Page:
Manta Tech GTX: What losing the “Pro” in its name means

To be precise, the boot in question lost “Pro” for “Tech.” With this slight name change comes several changes, the highlights of which are as follows:

Insulation. This is, arguably, the Manta Tech GTX’s biggest change from its predecessor. The culprit here is Gore-Tex’s insulated liner, which provides both warmth and waterproofing.

Less stitching. They say that the more movable parts an object has, the easier it is to break. In footwear, however, we are looking at stitching, which Scarpa engineers have streamlined in the Manta Tech GTX. Translation: less stitching = longer lifespan.

Enhanced lacing. The Manta Tech GTX now has a pair of open eyelets at its ankle flex point, allowing for quicker lace-ups and individual tightness for the boot’s instep and shaft.

Scarpa Manta Tech GTX vs. Charmoz

Given that mountaineering boots can be quite expensive, climbers are compelled to compare kicks before locking in a purchase. Speaking of comparisons, one of the Manta Tech GTX’s popular rivals is the Charmoz—another high-quality Scarpa piece. Find out their main differences below.

  • Between the two, only the Manta Tech GTX has proper insulation.
  • When it comes to fit, the featured boot is roomier, while the Scarpa Charmoz caters to mountaineers with narrow feet.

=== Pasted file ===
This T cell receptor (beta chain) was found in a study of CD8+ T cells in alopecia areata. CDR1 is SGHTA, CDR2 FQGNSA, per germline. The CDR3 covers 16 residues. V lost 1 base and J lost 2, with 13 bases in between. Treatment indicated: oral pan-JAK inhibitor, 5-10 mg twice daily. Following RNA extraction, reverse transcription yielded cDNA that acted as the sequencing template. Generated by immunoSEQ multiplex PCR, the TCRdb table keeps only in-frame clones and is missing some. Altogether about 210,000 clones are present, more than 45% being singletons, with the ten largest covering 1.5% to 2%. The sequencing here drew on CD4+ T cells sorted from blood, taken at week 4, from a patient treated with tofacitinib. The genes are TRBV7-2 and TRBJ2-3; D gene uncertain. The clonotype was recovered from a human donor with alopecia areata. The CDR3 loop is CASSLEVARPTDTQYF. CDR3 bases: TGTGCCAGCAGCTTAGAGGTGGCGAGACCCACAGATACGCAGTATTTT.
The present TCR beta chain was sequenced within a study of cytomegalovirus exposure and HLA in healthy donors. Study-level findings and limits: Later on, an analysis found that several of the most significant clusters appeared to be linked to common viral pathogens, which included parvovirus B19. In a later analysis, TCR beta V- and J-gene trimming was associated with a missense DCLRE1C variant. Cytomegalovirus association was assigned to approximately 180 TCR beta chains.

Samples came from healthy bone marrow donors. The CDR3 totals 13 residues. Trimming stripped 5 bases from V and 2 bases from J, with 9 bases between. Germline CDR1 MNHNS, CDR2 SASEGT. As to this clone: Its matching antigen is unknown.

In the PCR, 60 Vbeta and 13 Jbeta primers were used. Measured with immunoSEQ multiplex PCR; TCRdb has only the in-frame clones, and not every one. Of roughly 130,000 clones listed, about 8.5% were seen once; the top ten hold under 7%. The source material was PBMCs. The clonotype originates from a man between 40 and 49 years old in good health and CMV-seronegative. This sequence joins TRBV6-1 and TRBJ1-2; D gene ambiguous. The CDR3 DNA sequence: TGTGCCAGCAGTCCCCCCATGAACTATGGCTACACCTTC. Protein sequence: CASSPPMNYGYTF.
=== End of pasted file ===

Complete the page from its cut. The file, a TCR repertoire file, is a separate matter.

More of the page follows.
• The Manta Tech GTX’s competition has considerably more vent ports, making it a more breathable option.
  • The Charmoz is less expensive than its rival by approximately $25.

Takeaway: Scarpa’s Manta Tech GTX is clearly the one to bring along in low-temperature alpine pursuits. If your ascents take place mostly in humid locations, stick with the Charmoz.


How Scarpa Manta Tech GTX ranks compared to all other shoes
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The current trend of Scarpa Manta Tech GTX.
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Paul Ronto
Paul Ronto

Over the past 20 years, Paul has climbed, hiked, and ran all over the world. He has summited peaks throughout the Americas, trekked through Africa, and tested his endurance in 24-hour trail races as well as 6 marathons. On average, he runs 30-50 miles a week in the foothills of Northern Colorado. His research is regularly cited in The New York Times, Washington Post, National Geographic, etc. On top of this, Paul is leading the running shoe lab where he cuts shoes apart and analyses every detail of the shoes that you might buy.